Biblical quotations abound in Shakespeare's two Henry IV plays, and most of them are made by Falstaff, whose allusions, as Richmond Noble says, “are the aptest in the whole of the plays.”1 They are also, of course, singularly profane in Falstaff's mouth, and his “damnable interation” of Scripture, we may suspect, is a relic of his former identity as Sir John Oldcastle, the name of Prince Hal's riotous companion in that execrable play, The Famous Victories of Henry the Fifth. It seems that after borrowing the name of his fat knight from the older play, Shakespeare subsequently rechristened him as Falstaff out of deference to the family feelings of Oldcastle's Elizabethan descendant, Lord Cobham.2 For the historical Oldcastle, as the Epilogue in Part Two tells us, “died a martyr, and this is not the man.” He was in fact a Lollard burned at the stake for his faith during...
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SOURCE: “Shakespeare's Comic Sense as It Strikes Us Today: Falstaff and the Protestant Ethic,” in Henry the Fourth Parts I and II: Critical Essays, edited by David Bevington, Garland Publishing, 1986, 349-58.
[In the following essay, originally published in 1978, Hunter theorizes that the rejection of Falstaff in the Henry IVplays dramatizes the victory of the Protestant ethic, presenting the evolution of Prince Hal as a triumph of the principles represented by this moral code.]
If there are such things as antibodies (and I am told that there are), then let there be such things as antiembodiments and let Falstaff be one. Let him also be an embodiment (there is plenty of room), for Falstaff embodies a large part of my subject, Shakespeare's comic sense. Simultaneously he antiembodies the Protestant ethic. What he is, it is not. What it is, he is not. Did Shakespeare's comic sense serve the body politic by generating Falstaff in an attempt to immunize comparatively Merrie England against those foreign organisms, the Puritan Saints? If so, the attempt failed, and Shakespeare knew it would. The Henriad, I will maintain but not demonstrate, dramatizes, in the rejection of Falstaff, the victory of the Protestant ethic, presenting that social triumph as a psychological event, the decision of Henry the Fifth to labor in his vocation, to do his duty in that royal station to which it pleased God to call...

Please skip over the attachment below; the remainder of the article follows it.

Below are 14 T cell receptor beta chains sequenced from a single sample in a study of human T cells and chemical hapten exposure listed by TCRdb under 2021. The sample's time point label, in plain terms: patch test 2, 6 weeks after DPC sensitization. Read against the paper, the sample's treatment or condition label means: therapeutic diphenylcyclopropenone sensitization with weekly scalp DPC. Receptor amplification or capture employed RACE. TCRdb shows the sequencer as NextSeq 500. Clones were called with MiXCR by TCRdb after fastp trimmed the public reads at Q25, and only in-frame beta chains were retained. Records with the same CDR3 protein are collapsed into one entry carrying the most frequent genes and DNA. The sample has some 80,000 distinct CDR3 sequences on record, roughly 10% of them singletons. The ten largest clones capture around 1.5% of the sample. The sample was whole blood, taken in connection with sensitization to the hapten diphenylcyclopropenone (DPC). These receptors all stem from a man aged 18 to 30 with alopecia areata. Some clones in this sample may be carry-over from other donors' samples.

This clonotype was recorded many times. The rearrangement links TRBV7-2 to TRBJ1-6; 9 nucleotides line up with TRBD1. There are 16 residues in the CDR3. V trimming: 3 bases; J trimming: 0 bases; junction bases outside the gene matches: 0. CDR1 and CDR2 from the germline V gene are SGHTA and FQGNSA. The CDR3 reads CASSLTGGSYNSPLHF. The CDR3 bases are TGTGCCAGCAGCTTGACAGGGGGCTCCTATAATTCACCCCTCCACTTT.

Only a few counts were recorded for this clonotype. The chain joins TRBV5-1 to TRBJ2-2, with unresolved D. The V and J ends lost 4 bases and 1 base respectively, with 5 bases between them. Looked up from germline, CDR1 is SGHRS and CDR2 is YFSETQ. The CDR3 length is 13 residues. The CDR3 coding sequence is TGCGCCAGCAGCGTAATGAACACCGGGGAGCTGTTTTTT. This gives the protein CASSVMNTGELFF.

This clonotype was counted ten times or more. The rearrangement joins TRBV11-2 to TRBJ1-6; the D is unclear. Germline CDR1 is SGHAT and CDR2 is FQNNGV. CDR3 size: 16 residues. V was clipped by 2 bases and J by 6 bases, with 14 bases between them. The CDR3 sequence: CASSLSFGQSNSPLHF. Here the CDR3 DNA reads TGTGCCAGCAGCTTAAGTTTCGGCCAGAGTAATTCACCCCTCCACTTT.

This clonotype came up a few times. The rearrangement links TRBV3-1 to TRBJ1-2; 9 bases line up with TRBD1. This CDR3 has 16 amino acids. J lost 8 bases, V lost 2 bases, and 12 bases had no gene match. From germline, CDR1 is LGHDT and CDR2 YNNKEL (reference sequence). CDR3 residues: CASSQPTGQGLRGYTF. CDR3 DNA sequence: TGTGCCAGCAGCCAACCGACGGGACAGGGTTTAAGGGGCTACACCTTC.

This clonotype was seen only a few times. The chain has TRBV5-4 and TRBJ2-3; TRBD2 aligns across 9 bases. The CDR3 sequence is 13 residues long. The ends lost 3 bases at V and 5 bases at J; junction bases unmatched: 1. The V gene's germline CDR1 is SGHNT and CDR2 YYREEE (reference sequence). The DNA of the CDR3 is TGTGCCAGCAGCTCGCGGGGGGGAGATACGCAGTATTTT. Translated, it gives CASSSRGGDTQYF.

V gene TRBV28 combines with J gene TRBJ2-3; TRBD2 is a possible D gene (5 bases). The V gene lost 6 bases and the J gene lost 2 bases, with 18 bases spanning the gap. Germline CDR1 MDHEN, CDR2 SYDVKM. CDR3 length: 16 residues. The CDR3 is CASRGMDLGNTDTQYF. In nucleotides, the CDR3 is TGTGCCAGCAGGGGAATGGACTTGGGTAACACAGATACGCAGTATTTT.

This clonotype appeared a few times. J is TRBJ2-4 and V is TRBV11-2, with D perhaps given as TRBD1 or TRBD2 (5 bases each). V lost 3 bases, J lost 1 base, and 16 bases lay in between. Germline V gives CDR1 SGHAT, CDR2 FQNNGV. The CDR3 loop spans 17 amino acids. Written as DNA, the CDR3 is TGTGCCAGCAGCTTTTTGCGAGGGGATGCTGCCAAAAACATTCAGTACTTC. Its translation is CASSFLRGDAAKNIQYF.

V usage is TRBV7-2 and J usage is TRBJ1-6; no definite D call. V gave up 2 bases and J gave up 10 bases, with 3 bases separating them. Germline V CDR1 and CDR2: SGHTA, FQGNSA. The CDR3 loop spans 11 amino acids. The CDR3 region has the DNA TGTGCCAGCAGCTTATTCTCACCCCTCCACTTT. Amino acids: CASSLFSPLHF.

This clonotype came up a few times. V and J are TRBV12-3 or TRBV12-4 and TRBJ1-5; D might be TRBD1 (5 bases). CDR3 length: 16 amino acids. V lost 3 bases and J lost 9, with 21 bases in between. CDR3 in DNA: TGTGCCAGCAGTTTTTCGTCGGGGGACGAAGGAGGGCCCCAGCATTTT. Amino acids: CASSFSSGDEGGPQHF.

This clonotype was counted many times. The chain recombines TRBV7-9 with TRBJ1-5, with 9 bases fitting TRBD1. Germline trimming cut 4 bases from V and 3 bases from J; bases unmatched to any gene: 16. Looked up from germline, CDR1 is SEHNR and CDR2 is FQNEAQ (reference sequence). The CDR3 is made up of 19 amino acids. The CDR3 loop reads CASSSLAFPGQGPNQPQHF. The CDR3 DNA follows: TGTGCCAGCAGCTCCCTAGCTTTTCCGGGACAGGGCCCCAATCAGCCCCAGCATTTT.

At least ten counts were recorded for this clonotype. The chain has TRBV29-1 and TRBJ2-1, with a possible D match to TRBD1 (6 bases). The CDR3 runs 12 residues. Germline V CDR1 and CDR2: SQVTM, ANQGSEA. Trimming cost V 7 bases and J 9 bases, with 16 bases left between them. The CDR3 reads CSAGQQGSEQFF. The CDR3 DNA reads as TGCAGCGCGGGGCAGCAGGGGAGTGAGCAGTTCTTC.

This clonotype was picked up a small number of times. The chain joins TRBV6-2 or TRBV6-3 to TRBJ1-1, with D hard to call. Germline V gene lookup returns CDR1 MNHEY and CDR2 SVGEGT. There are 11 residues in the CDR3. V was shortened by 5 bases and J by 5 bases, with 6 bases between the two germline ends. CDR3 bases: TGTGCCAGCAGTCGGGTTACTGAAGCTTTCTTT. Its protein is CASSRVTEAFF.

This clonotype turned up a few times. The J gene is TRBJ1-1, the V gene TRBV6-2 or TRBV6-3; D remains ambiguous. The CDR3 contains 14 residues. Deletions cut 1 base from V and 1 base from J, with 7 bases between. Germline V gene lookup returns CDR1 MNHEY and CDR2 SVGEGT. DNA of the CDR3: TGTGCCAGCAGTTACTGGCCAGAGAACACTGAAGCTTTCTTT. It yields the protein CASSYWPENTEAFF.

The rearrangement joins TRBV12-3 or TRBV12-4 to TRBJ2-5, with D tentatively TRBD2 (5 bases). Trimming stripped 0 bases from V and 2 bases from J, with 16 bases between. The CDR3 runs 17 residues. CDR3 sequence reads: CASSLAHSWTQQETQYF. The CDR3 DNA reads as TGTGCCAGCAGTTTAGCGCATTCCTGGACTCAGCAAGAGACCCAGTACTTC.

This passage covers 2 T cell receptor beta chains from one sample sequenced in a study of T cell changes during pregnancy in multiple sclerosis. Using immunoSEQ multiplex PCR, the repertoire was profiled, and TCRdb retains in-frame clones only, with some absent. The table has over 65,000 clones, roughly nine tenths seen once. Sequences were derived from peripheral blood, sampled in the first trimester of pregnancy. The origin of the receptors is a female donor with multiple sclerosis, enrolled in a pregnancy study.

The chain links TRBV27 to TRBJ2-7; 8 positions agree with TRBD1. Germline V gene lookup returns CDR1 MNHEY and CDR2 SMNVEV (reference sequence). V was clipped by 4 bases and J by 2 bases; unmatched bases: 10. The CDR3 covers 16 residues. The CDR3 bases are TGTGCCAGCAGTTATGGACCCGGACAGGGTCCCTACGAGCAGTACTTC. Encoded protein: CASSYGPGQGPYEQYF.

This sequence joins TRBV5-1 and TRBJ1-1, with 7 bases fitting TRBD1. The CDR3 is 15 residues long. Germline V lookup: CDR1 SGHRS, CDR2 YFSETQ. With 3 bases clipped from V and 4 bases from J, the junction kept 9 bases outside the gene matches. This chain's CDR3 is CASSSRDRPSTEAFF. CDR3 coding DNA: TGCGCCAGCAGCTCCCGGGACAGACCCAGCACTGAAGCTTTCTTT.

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SOURCE: “Reforming Prince Hal: The Sovereign Inheritor in 2 Henry IV,” in Renaissance Drama, Vol. 21, 1990, pp. 225-42.
[In the following essay, Crewe disputes critical thinking that denies substantive reformation in Prince Hal's character. Instead, Crewe proposes, the subject of reform is continuously revisited in both parts of Henry IV, making it difficult to define successful reformation in the political context of the plays.]
The “matter of Hal's redemption,” as A. R. Humphreys, the Arden editor of 2 Henry IV, calls it, may now seem too stale or tainted for further consideration.1 It has certainly been discussed at length, and to go on talking about it now is to risk the charge of reviving the ideological discourse of the centered, sovereign, masculine subject. Resisting this possibility is in fact one imperative of a developing critique in Shakespeare studies, the stakes of which are declared to be high.2 This risk aside, the notion of Hal's reform may still seem question-begging. The most influential current arguments deny that there is any substantive reform of Prince Hal's character. These are the arguments, associated mainly with Stephen Greenblatt, which insist on Hal's role-playing, and hence on the theatricality of his madcap character and of the metamorphosis he effects in 1 Henry IV.3